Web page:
In this group of data, the platelet value at the time of initial diagnosis was (405 ± 166) × 109/L, the highest value was 1550 × 109/L, and the lowest value was 102 × 109/L. 85.6% of HB infants had AFP > 1210 ng/ml at the time of initial diagnosis, with an average level of (127406.5 ± 7232.5) ng/ml, a range maximum value > 484000 ng/ml, and a minimum value of 43.6 ng/ml. We conducted an hCG test on t30 HB infants in this group at the time of initial diagnosis. Among them, 19 patients had elevated hCG, ranging from 7.28-1040mIU/ml. In the 19 cases, there was a 9-month-old male patient with hCG level of 988mIU/ml, who showed precocious puberty signs of penile enlargement and scrotal pigmentation. 76 cases (57.6%) of the pathological tissue types were epithelial and 56 cases (42.4%) mixed. Among the epithelial types, the fetal type was the most (67.1%), and the embryo type was the second (27.6%). The PRETEXT staging system was mostly in stage III, accounting for 54.5%; followed by stage II, accounting for 34.1%.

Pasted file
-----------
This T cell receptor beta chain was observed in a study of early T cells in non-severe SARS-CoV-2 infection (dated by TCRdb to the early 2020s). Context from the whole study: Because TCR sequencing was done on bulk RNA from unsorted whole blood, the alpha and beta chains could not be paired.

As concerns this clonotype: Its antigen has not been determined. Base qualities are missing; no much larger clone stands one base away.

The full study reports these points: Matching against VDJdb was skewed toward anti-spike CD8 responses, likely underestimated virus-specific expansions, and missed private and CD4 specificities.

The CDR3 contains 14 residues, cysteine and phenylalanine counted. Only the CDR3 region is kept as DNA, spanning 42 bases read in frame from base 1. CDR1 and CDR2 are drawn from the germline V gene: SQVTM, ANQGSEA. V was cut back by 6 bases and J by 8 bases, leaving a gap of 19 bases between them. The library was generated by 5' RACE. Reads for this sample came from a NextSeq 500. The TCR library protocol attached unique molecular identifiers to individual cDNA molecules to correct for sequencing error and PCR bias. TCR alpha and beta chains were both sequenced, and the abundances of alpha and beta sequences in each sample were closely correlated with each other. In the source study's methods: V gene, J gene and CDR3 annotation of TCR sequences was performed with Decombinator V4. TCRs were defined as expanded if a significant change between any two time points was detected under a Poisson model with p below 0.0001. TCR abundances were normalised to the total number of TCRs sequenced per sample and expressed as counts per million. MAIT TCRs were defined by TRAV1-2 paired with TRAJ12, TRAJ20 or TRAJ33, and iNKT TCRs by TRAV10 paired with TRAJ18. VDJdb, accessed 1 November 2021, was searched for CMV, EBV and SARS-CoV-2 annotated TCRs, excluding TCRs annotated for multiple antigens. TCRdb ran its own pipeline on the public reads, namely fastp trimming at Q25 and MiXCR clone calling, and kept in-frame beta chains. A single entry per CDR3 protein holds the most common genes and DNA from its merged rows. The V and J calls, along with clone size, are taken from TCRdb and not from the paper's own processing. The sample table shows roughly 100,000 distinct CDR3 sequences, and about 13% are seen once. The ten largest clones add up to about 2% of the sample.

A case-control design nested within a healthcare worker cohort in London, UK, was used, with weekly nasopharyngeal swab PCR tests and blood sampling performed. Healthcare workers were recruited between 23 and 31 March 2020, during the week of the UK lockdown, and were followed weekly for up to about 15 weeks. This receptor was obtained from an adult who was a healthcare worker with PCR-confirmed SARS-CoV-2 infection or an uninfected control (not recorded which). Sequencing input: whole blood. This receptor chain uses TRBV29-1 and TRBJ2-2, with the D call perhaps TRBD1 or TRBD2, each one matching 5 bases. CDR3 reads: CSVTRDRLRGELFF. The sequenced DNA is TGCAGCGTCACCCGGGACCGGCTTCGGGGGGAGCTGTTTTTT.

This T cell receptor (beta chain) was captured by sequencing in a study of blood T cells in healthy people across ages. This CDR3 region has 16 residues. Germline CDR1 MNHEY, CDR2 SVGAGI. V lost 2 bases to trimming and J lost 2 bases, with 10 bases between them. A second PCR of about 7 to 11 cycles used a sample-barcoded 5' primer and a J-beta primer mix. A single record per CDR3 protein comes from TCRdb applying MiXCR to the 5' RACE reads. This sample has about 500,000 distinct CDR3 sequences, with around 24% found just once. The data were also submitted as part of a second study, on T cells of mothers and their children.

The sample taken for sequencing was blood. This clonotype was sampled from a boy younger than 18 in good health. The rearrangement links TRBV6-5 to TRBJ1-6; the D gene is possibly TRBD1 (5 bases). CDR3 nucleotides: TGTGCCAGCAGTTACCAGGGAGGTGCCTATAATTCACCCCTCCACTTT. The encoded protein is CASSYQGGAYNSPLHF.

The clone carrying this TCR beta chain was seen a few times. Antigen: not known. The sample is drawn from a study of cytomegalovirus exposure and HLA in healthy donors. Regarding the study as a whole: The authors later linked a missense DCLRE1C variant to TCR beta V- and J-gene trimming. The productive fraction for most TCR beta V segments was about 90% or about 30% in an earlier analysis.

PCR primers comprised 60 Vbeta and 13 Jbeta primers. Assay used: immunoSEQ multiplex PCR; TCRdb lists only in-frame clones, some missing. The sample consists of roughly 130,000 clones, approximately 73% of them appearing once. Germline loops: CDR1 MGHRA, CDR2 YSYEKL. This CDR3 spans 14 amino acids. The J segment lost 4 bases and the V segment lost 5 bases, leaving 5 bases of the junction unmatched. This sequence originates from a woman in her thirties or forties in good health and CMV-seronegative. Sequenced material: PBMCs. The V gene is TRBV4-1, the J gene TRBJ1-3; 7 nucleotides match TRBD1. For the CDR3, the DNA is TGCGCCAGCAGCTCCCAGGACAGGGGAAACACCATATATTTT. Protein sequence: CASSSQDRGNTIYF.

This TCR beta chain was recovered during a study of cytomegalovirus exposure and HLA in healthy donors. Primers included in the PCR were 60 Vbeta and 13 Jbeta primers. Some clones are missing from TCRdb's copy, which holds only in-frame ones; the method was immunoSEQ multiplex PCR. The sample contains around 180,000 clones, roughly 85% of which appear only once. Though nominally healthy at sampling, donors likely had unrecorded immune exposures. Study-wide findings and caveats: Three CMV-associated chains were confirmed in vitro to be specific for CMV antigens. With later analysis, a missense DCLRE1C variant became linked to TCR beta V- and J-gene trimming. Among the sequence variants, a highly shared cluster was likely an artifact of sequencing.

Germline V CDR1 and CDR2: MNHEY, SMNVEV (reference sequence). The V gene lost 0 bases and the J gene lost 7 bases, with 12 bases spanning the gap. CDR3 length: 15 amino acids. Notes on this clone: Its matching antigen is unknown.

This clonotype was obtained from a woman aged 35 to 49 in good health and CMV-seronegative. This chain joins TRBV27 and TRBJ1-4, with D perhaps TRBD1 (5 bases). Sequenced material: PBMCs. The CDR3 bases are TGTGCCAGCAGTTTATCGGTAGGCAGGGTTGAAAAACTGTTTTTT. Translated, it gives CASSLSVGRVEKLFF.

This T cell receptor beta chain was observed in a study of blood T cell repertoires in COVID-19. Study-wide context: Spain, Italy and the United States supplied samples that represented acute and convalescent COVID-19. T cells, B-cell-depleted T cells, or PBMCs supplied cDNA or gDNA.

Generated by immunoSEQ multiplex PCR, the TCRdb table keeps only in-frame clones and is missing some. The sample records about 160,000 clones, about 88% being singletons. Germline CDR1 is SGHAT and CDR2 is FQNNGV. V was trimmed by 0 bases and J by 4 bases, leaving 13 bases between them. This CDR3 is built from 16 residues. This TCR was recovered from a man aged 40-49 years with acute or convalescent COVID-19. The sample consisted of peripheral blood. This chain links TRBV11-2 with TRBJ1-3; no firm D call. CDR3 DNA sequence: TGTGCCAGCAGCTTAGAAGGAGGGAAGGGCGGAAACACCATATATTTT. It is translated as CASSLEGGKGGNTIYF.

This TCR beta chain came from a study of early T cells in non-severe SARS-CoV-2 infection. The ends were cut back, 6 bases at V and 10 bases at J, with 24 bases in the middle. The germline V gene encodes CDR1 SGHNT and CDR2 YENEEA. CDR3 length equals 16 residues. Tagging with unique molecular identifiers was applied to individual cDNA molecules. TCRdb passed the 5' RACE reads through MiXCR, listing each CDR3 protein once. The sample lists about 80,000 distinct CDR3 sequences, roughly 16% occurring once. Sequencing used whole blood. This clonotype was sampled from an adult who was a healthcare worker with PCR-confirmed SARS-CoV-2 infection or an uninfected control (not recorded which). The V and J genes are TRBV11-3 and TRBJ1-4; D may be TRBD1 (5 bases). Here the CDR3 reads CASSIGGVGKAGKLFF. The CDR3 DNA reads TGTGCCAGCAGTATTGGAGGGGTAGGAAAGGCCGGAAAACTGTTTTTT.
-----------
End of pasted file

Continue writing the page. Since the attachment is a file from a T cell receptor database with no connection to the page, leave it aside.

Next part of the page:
1.3 Transfer situation:

In this study, 45 patients were found to have distant metastases at the time of diagnosis. The most common metastatic sites were lungs, accounting for 86.7% (39/45). There were 27 cases of single lung metastasis (10 cases of left lung metastasis and 17 cases of right lung metastasis), and 12 cases of double lung metastasis; 29 cases of marginal zone metastasis (74.4%) and 10 cases of marginal zone combined with central lung metastasis (25.6%). There were 6 cases of intracranial metastasis, 4 cases of bone metastasis, 2 cases of right atrial tumor thrombus, 1 case of intestinal and mesenteric metastases, and 1 case of intraspinal metastases. At the time of diagnosis, 24 patients (18.2%) had portal vein or hepatic vein or vena cava invasion, 5 (3.8%) had tumor rupture and hemorrhage, and 26 (19.7%) had multiple intrahepatic lesions.

2 Survival And Prognosis Analysis